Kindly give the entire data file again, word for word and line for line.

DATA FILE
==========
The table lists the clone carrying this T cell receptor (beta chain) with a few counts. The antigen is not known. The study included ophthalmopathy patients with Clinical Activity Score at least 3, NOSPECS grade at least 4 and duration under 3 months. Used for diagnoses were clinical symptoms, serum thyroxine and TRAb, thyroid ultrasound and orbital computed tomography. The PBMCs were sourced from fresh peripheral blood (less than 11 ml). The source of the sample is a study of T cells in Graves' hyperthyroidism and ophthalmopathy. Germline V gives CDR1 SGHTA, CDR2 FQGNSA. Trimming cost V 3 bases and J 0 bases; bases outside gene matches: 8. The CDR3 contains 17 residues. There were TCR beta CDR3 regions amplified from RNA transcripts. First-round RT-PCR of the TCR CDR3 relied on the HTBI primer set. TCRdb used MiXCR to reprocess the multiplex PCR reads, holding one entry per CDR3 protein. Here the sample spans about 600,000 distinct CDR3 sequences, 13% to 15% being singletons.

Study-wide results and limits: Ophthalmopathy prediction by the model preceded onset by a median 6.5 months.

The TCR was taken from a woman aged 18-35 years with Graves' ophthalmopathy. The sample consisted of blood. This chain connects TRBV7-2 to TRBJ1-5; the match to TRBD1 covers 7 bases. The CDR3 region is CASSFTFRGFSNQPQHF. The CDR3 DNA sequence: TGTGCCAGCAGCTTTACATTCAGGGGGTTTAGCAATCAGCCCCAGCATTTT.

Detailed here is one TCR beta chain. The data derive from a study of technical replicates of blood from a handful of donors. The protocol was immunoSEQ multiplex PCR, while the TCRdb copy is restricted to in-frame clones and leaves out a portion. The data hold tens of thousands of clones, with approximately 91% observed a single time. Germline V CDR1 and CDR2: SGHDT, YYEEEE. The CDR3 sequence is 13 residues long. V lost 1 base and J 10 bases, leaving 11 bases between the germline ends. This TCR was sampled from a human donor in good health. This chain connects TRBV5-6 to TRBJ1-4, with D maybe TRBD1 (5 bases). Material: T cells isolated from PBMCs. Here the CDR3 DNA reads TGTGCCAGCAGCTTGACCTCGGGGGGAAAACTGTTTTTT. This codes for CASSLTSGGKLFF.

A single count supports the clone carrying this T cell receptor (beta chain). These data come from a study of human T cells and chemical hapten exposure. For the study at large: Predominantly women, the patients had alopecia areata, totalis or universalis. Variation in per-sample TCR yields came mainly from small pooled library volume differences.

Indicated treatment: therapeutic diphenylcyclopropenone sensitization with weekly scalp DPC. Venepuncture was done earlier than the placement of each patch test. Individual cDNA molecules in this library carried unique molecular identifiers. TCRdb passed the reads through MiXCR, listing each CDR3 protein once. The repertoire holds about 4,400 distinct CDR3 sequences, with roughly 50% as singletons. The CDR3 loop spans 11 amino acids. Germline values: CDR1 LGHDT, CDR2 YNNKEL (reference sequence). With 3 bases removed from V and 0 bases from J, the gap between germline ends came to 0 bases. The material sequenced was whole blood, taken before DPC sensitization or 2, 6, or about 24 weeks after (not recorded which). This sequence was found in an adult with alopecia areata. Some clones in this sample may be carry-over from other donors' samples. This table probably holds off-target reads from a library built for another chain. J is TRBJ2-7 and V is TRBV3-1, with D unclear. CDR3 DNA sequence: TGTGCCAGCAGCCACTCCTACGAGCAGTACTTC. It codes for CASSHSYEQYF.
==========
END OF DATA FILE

The table lists the clone carrying this T cell receptor (beta chain) with a few counts. The antigen is not known. The study included ophthalmopathy patients with Clinical Activity Score at least 3, NOSPECS grade at least 4 and duration under 3 months. Used for diagnoses were clinical symptoms, serum thyroxine and TRAb, thyroid ultrasound and orbital computed tomography. The PBMCs were sourced from fresh peripheral blood (less than 11 ml). The source of the sample is a study of T cells in Graves' hyperthyroidism and ophthalmopathy. Germline V gives CDR1 SGHTA, CDR2 FQGNSA. Trimming cost V 3 bases and J 0 bases; bases outside gene matches: 8. The CDR3 contains 17 residues. There were TCR beta CDR3 regions amplified from RNA transcripts. First-round RT-PCR of the TCR CDR3 relied on the HTBI primer set. TCRdb used MiXCR to reprocess the multiplex PCR reads, holding one entry per CDR3 protein. Here the sample spans about 600,000 distinct CDR3 sequences, 13% to 15% being singletons.

Study-wide results and limits: Ophthalmopathy prediction by the model preceded onset by a median 6.5 months.

The TCR was taken from a woman aged 18-35 years with Graves' ophthalmopathy. The sample consisted of blood. This chain connects TRBV7-2 to TRBJ1-5; the match to TRBD1 covers 7 bases. The CDR3 region is CASSFTFRGFSNQPQHF. The CDR3 DNA sequence: TGTGCCAGCAGCTTTACATTCAGGGGGTTTAGCAATCAGCCCCAGCATTTT.

Detailed here is one TCR beta chain. The data derive from a study of technical replicates of blood from a handful of donors. The protocol was immunoSEQ multiplex PCR, while the TCRdb copy is restricted to in-frame clones and leaves out a portion. The data hold tens of thousands of clones, with approximately 91% observed a single time. Germline V CDR1 and CDR2: SGHDT, YYEEEE. The CDR3 sequence is 13 residues long. V lost 1 base and J 10 bases, leaving 11 bases between the germline ends. This TCR was sampled from a human donor in good health. This chain connects TRBV5-6 to TRBJ1-4, with D maybe TRBD1 (5 bases). Material: T cells isolated from PBMCs. Here the CDR3 DNA reads TGTGCCAGCAGCTTGACCTCGGGGGGAAAACTGTTTTTT. This codes for CASSLTSGGKLFF.

A single count supports the clone carrying this T cell receptor (beta chain). These data come from a study of human T cells and chemical hapten exposure. For the study at large: Predominantly women, the patients had alopecia areata, totalis or universalis. Variation in per-sample TCR yields came mainly from small pooled library volume differences.

Indicated treatment: therapeutic diphenylcyclopropenone sensitization with weekly scalp DPC. Venepuncture was done earlier than the placement of each patch test. Individual cDNA molecules in this library carried unique molecular identifiers. TCRdb passed the reads through MiXCR, listing each CDR3 protein once. The repertoire holds about 4,400 distinct CDR3 sequences, with roughly 50% as singletons. The CDR3 loop spans 11 amino acids. Germline values: CDR1 LGHDT, CDR2 YNNKEL (reference sequence). With 3 bases removed from V and 0 bases from J, the gap between germline ends came to 0 bases. The material sequenced was whole blood, taken before DPC sensitization or 2, 6, or about 24 weeks after (not recorded which). This sequence was found in an adult with alopecia areata. Some clones in this sample may be carry-over from other donors' samples. This table probably holds off-target reads from a library built for another chain. J is TRBJ2-7 and V is TRBV3-1, with D unclear. CDR3 DNA sequence: TGTGCCAGCAGCCACTCCTACGAGCAGTACTTC. It codes for CASSHSYEQYF.